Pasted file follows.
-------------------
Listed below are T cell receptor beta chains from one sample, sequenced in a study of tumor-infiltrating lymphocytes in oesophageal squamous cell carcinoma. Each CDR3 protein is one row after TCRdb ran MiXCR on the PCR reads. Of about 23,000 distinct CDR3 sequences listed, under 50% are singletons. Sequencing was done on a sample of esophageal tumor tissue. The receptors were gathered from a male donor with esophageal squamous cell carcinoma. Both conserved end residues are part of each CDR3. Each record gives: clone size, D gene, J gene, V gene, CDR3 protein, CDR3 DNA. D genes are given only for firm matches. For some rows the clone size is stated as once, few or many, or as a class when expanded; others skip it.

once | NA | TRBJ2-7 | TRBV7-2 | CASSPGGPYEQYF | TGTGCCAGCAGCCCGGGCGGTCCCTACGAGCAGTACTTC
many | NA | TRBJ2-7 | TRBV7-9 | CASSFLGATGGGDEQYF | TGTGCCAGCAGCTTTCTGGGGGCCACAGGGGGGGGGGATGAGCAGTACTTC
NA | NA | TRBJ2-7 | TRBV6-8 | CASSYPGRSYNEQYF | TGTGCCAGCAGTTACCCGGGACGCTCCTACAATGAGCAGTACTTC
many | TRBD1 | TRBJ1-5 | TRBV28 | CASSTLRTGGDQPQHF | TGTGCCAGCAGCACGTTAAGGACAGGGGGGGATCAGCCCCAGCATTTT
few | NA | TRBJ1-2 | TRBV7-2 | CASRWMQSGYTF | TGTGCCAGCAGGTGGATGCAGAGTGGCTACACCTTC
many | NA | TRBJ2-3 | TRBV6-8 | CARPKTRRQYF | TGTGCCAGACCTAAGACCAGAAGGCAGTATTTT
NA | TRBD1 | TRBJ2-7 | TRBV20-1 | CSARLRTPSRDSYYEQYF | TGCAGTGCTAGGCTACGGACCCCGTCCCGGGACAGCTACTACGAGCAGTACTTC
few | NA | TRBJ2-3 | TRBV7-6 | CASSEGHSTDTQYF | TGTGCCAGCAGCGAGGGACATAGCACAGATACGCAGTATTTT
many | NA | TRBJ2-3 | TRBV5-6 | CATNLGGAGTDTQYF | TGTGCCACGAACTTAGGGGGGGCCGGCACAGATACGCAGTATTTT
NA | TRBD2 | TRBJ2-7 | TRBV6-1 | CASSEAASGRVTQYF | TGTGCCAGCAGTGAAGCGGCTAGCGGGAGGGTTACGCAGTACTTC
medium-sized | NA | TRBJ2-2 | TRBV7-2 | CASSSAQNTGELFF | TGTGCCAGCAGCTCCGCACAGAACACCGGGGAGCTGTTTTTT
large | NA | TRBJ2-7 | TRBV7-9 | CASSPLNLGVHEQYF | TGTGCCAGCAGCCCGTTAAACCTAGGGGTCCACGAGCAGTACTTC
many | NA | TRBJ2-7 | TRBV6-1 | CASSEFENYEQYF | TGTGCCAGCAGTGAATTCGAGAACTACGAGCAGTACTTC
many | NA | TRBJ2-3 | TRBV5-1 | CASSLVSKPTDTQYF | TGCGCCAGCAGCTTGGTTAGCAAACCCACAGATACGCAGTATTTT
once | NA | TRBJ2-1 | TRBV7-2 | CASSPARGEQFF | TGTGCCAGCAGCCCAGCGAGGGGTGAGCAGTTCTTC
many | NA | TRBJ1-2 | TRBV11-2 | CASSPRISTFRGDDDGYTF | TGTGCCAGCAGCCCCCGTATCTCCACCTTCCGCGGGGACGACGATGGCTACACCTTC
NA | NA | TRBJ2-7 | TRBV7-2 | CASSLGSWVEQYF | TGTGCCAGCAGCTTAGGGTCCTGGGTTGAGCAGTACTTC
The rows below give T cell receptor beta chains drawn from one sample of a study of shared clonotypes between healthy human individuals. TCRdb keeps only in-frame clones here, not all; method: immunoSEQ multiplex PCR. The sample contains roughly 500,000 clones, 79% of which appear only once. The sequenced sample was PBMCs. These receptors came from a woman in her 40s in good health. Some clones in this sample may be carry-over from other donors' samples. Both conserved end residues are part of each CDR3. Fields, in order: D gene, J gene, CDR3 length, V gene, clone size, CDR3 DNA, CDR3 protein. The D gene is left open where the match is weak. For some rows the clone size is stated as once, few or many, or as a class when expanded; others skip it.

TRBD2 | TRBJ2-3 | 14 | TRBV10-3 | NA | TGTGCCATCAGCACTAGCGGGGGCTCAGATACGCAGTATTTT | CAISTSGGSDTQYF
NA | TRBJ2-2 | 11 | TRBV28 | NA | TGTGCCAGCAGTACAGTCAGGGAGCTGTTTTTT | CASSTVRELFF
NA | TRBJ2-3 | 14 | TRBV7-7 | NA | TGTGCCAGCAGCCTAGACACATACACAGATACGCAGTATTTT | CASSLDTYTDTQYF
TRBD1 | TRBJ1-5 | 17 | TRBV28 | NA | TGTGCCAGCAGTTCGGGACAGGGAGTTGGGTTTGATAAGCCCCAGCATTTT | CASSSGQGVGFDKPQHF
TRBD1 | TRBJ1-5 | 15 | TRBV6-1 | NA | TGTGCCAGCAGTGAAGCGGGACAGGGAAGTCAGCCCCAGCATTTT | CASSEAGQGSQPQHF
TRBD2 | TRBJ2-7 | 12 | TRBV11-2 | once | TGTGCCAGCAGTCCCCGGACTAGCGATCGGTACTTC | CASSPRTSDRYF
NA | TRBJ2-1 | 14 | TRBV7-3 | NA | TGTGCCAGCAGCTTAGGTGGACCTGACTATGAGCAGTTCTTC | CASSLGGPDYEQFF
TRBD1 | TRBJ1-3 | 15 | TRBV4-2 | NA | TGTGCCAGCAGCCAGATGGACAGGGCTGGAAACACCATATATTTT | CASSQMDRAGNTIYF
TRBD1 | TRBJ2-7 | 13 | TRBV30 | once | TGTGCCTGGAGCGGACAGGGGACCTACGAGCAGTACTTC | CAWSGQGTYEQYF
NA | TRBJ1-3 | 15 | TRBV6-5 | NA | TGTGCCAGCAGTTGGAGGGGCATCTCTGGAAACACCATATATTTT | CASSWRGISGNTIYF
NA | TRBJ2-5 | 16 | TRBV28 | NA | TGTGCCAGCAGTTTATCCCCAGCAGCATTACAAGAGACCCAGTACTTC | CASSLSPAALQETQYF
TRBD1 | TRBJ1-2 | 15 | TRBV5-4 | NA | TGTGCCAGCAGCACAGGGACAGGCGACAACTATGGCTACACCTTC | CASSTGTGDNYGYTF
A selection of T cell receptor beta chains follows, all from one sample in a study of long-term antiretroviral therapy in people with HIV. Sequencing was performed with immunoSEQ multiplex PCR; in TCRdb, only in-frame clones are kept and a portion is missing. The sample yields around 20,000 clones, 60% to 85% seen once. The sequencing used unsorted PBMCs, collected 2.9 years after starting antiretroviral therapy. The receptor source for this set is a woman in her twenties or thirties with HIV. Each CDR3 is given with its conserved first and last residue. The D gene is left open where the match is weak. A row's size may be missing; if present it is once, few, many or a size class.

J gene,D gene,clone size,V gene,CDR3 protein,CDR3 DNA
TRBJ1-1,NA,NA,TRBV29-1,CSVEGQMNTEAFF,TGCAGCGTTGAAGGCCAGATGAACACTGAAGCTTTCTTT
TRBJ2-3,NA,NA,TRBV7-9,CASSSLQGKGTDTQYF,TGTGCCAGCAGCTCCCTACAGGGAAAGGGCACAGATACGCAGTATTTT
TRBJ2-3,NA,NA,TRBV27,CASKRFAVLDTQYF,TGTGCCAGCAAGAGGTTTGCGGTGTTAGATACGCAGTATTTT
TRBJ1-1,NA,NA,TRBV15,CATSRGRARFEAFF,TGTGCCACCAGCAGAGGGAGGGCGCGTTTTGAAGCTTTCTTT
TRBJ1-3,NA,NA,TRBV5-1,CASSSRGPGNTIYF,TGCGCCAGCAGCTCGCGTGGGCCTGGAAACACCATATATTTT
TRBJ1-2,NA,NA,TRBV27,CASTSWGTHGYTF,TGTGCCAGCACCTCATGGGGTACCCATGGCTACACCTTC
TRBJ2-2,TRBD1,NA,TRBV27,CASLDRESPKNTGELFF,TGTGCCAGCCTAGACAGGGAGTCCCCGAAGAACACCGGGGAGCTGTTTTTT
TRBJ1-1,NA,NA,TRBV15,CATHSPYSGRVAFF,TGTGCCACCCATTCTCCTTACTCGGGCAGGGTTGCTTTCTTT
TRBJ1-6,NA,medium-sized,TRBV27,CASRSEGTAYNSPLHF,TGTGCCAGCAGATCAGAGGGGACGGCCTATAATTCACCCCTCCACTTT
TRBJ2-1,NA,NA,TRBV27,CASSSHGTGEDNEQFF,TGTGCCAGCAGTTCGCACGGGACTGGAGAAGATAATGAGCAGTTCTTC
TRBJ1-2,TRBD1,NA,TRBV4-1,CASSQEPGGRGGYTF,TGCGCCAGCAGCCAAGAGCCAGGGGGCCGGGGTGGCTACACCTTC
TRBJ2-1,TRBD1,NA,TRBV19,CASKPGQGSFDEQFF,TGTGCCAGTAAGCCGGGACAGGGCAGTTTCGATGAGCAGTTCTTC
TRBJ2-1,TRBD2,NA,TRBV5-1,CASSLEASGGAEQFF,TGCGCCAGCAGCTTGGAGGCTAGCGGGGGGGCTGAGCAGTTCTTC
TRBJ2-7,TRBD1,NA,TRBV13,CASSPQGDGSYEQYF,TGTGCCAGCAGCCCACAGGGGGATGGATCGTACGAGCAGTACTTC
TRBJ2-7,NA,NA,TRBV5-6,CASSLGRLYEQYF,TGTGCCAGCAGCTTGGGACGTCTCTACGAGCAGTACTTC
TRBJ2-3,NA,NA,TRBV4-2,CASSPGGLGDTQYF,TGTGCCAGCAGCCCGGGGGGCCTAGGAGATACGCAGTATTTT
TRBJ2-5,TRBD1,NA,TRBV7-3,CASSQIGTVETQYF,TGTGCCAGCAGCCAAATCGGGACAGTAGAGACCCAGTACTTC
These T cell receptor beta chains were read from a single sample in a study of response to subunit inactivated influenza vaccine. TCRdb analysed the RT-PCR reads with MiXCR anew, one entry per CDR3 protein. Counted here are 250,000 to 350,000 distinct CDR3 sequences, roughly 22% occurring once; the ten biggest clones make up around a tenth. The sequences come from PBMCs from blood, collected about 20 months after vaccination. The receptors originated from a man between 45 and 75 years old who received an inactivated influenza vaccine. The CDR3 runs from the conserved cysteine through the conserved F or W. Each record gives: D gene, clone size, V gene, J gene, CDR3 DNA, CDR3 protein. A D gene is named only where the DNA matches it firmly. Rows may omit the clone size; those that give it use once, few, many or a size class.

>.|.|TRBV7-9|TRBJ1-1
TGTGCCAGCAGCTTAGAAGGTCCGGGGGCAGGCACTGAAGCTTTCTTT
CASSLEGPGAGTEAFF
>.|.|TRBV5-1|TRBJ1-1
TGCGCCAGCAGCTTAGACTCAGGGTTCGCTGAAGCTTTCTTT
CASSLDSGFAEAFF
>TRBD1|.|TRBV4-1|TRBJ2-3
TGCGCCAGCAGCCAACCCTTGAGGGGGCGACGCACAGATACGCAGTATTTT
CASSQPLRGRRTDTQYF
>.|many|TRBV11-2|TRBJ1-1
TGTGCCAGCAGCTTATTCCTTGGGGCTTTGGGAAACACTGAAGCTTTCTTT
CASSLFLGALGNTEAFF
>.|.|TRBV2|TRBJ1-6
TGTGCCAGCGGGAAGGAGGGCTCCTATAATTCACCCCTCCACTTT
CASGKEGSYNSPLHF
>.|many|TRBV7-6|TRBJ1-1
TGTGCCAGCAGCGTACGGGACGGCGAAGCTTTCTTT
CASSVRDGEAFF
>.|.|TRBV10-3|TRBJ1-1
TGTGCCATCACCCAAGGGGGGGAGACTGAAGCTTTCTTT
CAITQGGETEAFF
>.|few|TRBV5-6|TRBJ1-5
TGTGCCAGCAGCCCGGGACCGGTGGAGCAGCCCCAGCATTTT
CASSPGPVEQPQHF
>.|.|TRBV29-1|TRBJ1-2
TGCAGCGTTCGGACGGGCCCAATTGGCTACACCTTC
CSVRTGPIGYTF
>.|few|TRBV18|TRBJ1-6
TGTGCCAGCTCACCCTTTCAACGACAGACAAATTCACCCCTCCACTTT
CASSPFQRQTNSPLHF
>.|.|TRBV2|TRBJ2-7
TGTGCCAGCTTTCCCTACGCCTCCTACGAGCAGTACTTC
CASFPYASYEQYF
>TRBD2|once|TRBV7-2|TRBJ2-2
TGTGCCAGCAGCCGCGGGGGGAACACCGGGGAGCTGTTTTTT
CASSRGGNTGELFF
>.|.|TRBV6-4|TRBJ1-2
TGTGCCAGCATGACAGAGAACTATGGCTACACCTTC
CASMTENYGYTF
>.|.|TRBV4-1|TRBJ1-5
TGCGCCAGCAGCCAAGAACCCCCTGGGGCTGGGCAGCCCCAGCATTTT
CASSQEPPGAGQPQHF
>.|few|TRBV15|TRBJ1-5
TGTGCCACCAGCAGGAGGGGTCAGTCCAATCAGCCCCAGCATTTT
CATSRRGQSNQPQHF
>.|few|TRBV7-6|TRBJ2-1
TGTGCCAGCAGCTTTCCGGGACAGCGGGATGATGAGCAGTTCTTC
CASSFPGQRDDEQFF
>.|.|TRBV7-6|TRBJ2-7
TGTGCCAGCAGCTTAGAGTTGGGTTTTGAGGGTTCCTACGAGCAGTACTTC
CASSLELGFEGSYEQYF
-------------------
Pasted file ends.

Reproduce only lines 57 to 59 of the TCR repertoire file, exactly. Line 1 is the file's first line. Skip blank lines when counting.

CASSLDSGFAEAFF
>TRBD1|.|TRBV4-1|TRBJ2-3
TGCGCCAGCAGCCAACCCTTGAGGGGGCGACGCACAGATACGCAGTATTTT